In a panic he tried wiggling his toes and could feel each one: was this phantom pain?

“I’m teasing. It could have been worse, though.”

So the computers had told her he was a sex criminal. “Let me guess,” he said. “You took all the kids to another floor.”

“What would you have had us do?” she retorted, sounding beleaguered. The guard asked if Jeremy was harassing her. Yes, she said; she would let the floor supervisor take care of him. A huge black woman named Mathilda came to check his signs. He told her about his girlfriend’s begging him to marry her.

“You got someone to pick you up?”

“Were you listening to me?”

“No.” She let the air out of his cuff. “What about you, were you listening? We need somebody to release you to.” There was only his footless mother, so an Officer Bryant, blond and young like Jeremy, drove him to the World of Coke. The car was buried deep in a snowdrift. Bryant retrieved Jeremy’s registered address. “Looks like I’m taking you home,” he said, but the address was an open field, and Jeremy told him so, then said he lived in a tent in the woods north of town.

“It tells what you did, case you’re worried what I think.”

“If you’re not a dick, you shouldn’t be a cop.”

“My wife was sixteen when we first hooked up.”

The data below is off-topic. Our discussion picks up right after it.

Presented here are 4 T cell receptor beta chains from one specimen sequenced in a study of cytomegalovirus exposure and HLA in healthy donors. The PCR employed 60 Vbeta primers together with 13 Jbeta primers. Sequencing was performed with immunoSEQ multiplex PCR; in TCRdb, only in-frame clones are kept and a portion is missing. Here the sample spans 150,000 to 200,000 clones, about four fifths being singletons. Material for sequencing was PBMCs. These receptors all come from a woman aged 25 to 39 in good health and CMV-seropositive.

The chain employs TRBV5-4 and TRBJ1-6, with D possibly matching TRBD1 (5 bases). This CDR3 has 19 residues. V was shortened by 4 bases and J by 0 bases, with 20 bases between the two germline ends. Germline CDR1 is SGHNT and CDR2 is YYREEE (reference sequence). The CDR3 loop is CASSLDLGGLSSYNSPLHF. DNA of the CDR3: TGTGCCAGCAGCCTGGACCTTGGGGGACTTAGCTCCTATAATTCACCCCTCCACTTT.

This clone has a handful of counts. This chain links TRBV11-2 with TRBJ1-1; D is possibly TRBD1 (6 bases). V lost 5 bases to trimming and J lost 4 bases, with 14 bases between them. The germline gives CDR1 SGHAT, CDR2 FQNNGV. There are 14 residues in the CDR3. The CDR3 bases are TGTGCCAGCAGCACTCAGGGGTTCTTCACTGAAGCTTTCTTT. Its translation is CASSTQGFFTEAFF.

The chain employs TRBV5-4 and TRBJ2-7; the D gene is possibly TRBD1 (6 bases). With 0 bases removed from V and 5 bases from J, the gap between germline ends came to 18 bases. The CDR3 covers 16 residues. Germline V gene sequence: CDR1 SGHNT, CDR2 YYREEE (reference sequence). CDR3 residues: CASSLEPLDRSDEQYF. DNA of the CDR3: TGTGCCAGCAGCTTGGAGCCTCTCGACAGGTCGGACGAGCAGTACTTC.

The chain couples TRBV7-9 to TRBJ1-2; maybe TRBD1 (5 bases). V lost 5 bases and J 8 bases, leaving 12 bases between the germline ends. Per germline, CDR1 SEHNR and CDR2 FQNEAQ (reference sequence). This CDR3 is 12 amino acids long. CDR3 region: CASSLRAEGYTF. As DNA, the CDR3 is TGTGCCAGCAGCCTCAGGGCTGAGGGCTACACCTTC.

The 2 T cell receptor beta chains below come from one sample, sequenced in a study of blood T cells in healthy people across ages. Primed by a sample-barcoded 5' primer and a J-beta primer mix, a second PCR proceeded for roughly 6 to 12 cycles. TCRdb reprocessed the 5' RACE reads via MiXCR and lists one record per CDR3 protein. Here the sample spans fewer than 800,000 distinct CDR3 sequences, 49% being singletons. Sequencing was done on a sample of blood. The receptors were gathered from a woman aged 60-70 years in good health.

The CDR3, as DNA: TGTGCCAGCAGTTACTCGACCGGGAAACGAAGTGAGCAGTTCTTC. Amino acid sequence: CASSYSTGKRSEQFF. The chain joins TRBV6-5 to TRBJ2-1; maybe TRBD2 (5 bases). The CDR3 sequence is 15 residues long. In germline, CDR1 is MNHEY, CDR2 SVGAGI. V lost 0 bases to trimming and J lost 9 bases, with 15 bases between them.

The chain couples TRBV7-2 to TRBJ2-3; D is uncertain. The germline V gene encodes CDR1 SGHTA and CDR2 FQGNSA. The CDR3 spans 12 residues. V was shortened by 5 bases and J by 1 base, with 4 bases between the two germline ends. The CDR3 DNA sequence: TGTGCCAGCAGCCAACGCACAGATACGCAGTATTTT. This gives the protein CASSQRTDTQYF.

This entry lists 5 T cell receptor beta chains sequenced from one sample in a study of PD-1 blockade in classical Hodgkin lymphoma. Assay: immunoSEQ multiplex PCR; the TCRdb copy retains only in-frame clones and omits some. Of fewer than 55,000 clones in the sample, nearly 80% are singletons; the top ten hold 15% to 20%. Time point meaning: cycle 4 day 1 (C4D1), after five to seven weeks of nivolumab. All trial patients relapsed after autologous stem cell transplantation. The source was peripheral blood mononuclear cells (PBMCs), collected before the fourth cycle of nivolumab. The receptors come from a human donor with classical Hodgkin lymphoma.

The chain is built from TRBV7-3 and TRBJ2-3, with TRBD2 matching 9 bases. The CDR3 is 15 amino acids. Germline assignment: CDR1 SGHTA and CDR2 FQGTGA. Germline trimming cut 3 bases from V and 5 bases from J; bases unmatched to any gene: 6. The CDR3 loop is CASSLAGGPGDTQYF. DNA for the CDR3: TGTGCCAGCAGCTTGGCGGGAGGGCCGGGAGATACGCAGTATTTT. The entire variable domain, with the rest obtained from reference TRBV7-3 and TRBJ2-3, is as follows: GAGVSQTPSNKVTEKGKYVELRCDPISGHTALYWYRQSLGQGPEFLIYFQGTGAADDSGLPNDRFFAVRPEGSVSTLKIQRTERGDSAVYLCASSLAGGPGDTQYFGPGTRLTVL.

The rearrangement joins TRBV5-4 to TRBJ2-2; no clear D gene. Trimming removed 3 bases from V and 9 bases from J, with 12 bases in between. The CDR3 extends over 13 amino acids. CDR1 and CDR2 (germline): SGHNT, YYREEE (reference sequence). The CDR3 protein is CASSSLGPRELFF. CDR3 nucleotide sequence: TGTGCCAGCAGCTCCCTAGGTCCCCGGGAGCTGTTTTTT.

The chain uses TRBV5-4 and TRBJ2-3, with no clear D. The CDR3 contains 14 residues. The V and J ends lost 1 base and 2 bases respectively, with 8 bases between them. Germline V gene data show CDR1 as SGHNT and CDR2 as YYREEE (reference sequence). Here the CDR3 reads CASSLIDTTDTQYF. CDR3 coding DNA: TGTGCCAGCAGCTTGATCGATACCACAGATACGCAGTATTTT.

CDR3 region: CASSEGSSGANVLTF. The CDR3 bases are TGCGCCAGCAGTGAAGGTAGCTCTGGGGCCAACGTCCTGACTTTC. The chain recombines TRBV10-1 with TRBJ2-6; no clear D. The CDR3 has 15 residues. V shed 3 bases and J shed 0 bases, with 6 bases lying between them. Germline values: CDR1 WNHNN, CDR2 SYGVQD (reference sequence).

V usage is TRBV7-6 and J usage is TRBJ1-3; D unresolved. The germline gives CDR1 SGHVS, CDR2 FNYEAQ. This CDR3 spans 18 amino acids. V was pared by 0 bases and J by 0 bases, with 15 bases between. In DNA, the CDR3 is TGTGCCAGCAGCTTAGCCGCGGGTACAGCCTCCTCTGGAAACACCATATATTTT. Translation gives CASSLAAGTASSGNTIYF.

“Mary was twelve when she had Jesus.”

“Just get an apartment. Or leave Georgia.” Some states had better laws. If his mom died, he said, he would leave the whole country. Well good luck getting a passport. What’s that supposed to mean? Oh, forget it.

They were silent the rest of the way. At the gravel pull-off Bryant asked, “Does Kennesaw know about you all?” and Jeremy said the cops came only when it got warm.

“What do they do when it gets warm?”

“Play their games.”

Bryant was about to ask if he could help, but Jeremy cut him off. “The day a cop helps,” he said, “will be the day I die.” When Bryant was gone, he stepped uphill into a snowdrift so steep he lost his balance. Again he lay in snow. Maybe he’d wake up in another hospital. Snowbanks were beguiling. In ‘93, when the blizzard trapped his family at home, he’d been nine years old. His mom asked his dad to go out for orange juice, the only drink that let her swallow her pills without gagging, but the roads were icy. Drink water like a normal person, said Jeremy’s dad. She put the bottles back on the shelf. What will happen now, asked Jeremy, and she said, “My blood pressure will rise until I have a heart attack.”

He trekked alone through the snow to Food City, where with numb hands he picked out a gallon of Tropicana. Carrying it the mile back uphill, he lost feeling in his fingers, but his heart surged to think of her accepting his offering. The sun was setting when he found her sitting in her chair in the dark, staring at a crossword. He flipped a switch, but the power was out. “I got juice.”

She didn’t move. “No pulp?”

He looked at the carton. Lots of pulp, it read. Pulp made her gag. He recalled that now, along with the time he’d trampled her camellias, and of course the class trip on the plane. God was trying to make him cry. She called after him as he ran away, but it was too late; a blizzard provided a lot of hiding places, and he found a long string of them before they melted. He crouched in those holes like a gopher and never cried. It was too cold for his eyes to create water. The juice turned the snow amber instead of orange, and it felt good for his limbs to go numb, although heating them back up afterward caused a bit of pain.